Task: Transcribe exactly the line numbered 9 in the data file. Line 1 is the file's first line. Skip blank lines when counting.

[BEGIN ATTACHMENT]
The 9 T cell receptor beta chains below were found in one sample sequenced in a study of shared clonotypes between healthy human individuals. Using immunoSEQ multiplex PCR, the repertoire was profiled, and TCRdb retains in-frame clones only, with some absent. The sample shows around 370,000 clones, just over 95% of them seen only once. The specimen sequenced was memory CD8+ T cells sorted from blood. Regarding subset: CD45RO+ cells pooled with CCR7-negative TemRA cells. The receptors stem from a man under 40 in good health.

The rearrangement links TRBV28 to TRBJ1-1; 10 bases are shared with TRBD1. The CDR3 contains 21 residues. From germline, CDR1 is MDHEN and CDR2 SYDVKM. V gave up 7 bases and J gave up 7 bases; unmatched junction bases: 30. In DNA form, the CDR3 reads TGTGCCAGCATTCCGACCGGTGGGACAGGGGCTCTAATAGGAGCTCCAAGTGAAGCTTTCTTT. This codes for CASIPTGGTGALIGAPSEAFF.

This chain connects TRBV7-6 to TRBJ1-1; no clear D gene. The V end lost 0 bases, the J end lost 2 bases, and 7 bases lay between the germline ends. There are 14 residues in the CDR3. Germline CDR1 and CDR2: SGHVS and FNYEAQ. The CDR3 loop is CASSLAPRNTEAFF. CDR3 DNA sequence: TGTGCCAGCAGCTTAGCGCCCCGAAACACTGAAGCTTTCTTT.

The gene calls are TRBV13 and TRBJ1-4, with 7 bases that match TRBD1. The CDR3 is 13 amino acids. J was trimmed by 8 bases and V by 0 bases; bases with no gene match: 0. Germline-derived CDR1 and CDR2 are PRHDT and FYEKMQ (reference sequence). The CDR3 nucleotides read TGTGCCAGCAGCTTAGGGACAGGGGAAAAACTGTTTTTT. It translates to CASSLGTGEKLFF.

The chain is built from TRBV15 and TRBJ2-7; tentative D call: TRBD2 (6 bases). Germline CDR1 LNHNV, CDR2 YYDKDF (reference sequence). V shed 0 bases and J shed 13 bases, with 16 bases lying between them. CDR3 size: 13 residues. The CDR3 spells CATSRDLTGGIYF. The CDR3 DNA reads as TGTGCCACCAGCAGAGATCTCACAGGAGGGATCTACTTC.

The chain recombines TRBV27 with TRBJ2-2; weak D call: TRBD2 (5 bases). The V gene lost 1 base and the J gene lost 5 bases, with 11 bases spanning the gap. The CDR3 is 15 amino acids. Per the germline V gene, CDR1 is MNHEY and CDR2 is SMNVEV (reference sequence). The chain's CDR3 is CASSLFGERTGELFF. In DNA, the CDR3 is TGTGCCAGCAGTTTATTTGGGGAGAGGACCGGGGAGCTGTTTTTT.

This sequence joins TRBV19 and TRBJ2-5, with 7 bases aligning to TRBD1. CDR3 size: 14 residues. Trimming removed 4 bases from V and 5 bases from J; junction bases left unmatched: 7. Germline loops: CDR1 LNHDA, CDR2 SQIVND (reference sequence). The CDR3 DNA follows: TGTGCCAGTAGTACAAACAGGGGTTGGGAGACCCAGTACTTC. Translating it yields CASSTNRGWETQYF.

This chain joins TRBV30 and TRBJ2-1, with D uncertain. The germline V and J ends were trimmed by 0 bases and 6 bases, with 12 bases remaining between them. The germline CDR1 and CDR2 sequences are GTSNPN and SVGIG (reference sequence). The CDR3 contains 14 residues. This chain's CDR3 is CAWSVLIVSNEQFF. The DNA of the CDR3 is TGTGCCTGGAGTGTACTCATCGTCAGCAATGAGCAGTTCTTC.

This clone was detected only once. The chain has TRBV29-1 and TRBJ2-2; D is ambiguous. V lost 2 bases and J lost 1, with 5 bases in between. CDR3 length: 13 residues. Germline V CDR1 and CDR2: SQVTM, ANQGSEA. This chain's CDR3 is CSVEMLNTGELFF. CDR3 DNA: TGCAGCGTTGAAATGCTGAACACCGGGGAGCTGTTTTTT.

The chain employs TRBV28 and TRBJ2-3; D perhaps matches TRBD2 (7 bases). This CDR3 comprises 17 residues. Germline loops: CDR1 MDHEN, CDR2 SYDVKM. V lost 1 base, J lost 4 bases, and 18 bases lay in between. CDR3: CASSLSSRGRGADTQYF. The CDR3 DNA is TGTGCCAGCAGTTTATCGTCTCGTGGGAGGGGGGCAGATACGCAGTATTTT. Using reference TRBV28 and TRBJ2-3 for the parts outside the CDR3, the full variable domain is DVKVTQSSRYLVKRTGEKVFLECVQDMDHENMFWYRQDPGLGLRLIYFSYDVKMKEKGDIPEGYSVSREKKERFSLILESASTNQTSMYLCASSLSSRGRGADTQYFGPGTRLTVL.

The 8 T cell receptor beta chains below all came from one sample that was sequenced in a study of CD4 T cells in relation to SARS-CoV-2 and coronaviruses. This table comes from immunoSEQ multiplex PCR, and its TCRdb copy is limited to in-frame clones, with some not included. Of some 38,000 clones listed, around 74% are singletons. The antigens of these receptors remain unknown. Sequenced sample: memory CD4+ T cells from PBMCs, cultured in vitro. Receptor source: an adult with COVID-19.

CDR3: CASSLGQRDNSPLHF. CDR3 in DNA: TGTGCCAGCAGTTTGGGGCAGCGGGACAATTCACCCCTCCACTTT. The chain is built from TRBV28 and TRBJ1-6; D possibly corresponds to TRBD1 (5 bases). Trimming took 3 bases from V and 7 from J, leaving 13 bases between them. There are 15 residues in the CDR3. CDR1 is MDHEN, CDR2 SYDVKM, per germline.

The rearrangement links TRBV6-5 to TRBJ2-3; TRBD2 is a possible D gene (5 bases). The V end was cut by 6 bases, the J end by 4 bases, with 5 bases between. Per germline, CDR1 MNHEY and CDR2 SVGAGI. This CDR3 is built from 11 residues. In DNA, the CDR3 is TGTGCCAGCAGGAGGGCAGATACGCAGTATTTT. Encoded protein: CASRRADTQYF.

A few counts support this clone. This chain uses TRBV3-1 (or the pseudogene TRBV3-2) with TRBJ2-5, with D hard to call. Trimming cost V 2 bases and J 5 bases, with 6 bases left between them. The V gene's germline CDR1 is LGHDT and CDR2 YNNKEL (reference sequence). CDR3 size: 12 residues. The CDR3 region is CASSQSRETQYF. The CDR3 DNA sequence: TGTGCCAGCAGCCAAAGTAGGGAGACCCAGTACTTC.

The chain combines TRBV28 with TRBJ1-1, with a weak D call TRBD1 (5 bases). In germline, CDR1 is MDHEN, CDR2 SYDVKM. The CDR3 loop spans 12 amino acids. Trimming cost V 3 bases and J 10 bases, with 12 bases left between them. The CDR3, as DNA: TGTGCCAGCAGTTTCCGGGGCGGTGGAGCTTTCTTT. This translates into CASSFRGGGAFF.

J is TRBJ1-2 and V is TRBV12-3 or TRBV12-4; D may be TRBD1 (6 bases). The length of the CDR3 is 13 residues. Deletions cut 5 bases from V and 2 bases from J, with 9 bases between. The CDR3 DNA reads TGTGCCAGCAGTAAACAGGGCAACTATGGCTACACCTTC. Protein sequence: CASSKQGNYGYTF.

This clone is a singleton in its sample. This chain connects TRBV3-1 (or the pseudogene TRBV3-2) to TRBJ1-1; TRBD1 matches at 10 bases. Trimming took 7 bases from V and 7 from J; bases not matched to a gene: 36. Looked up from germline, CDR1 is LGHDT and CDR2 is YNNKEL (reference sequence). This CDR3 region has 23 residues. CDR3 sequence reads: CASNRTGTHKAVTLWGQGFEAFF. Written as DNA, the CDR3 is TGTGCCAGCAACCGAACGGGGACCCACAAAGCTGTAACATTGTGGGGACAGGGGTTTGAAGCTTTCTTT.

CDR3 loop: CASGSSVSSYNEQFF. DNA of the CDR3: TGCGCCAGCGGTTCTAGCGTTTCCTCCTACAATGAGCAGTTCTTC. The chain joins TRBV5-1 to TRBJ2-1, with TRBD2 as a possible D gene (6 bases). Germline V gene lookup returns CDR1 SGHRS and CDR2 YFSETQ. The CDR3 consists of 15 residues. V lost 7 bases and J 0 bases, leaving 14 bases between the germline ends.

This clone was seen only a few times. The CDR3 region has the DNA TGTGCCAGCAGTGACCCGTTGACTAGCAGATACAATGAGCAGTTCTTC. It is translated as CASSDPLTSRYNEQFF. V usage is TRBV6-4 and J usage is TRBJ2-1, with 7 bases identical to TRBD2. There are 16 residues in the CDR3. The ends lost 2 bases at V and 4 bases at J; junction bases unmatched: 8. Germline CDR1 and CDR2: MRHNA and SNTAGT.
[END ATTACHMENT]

This clone was detected only once. The chain has TRBV29-1 and TRBJ2-2; D is ambiguous. V lost 2 bases and J lost 1, with 5 bases in between. CDR3 length: 13 residues. Germline V CDR1 and CDR2: SQVTM, ANQGSEA. This chain's CDR3 is CSVEMLNTGELFF. CDR3 DNA: TGCAGCGTTGAAATGCTGAACACCGGGGAGCTGTTTTTT.